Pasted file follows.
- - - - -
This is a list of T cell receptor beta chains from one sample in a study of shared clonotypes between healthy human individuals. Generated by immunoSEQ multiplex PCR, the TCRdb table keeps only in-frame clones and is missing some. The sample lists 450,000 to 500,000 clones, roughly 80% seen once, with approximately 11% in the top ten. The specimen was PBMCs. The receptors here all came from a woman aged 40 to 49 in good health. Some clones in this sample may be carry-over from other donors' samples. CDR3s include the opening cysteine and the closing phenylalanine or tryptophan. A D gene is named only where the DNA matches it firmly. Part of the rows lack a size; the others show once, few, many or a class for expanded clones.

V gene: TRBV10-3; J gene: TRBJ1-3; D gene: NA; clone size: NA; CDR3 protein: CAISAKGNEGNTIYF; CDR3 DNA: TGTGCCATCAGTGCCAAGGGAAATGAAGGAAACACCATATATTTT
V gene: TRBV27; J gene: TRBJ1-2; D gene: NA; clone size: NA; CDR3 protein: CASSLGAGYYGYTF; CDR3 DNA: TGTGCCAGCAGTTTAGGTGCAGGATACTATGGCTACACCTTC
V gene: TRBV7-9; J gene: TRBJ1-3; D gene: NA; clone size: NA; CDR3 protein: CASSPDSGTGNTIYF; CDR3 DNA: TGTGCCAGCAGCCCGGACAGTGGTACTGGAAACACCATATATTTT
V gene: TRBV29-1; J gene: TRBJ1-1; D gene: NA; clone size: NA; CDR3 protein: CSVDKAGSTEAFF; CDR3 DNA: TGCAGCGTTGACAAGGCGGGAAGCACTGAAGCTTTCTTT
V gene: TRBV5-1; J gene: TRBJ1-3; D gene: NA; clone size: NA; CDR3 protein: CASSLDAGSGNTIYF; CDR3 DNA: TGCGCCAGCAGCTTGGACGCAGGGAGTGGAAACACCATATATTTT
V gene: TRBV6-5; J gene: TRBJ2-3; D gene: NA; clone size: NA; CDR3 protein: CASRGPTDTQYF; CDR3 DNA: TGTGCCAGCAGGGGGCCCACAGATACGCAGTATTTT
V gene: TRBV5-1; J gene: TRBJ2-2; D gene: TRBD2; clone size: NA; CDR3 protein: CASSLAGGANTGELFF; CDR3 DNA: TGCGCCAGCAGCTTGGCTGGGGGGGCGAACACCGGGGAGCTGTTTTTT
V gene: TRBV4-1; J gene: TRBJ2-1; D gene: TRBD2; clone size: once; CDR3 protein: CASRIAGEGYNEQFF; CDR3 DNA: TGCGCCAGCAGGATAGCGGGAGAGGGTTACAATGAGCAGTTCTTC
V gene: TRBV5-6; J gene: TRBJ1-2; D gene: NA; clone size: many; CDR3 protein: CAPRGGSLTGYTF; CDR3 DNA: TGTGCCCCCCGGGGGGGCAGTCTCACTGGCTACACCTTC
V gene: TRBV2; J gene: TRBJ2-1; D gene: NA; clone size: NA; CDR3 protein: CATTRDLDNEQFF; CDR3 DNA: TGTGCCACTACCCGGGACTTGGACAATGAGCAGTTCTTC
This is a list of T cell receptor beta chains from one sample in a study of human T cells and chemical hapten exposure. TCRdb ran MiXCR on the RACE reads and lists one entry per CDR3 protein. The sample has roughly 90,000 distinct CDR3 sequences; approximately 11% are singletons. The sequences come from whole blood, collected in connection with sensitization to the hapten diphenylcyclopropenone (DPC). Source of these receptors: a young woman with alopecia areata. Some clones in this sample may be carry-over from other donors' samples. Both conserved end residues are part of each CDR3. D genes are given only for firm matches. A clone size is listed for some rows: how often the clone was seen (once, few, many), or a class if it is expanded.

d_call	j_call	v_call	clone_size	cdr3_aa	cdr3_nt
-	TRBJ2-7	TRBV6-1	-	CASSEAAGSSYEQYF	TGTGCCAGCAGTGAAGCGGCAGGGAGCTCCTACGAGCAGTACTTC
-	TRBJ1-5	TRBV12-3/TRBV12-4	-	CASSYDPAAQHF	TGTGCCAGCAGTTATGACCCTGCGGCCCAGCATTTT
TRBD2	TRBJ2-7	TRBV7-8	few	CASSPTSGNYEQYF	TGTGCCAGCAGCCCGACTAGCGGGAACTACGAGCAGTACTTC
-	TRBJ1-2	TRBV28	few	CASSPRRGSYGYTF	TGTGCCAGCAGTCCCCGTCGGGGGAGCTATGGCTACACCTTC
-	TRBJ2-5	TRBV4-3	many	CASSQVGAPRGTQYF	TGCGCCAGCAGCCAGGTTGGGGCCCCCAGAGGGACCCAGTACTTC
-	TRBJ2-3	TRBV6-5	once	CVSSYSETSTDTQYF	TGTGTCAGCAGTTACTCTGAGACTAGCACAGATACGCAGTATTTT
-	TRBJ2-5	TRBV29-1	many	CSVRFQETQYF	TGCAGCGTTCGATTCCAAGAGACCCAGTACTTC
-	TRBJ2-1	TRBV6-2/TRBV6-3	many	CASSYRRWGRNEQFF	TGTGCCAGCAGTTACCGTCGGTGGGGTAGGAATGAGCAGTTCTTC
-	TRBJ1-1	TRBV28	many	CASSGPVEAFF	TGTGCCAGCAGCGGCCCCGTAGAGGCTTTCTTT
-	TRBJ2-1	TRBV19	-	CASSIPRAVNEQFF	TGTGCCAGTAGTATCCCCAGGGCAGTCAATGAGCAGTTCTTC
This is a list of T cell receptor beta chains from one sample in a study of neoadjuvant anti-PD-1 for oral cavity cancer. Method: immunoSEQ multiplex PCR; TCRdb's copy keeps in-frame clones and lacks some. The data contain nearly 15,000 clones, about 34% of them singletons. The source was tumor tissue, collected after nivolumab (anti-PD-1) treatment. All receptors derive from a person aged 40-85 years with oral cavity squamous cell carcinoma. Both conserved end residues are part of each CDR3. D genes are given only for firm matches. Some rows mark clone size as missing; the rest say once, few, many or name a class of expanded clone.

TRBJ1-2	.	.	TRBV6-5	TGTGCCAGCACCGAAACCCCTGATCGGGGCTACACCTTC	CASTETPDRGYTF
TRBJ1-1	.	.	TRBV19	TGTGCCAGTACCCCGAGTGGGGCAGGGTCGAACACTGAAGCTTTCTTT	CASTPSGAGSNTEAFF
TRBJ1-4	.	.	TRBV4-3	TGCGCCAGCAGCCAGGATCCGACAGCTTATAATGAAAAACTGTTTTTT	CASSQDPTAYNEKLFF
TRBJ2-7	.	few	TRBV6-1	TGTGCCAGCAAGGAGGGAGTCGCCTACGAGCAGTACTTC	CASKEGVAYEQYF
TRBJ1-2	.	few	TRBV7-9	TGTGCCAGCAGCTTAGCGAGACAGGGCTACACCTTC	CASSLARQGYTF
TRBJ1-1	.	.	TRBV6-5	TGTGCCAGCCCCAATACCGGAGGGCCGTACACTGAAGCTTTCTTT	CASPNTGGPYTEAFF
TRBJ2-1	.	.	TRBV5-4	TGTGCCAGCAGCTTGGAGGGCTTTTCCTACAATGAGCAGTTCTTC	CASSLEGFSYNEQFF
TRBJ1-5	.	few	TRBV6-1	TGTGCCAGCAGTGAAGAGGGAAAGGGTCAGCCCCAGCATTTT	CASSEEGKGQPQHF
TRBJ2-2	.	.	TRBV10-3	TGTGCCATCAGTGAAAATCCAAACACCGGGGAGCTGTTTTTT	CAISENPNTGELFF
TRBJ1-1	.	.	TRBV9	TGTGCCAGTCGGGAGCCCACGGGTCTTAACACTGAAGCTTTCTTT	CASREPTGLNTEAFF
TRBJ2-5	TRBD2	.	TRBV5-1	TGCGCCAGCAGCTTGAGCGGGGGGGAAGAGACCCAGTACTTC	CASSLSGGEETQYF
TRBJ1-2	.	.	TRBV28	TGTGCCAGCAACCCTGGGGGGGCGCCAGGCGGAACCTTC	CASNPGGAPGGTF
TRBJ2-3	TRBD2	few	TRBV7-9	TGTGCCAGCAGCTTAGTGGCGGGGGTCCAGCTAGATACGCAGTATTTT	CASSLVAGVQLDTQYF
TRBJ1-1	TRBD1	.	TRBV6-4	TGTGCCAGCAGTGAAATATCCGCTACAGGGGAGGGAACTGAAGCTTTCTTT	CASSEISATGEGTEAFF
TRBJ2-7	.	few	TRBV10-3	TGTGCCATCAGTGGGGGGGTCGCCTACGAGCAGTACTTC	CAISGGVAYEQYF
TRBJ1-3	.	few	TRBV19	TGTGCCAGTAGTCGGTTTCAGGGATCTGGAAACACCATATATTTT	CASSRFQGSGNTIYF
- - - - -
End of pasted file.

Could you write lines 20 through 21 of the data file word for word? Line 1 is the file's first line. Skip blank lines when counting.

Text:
-	TRBJ2-5	TRBV29-1	many	CSVRFQETQYF	TGCAGCGTTCGATTCCAAGAGACCCAGTACTTC
-	TRBJ2-1	TRBV6-2/TRBV6-3	many	CASSYRRWGRNEQFF	TGTGCCAGCAGTTACCGTCGGTGGGGTAGGAATGAGCAGTTCTTC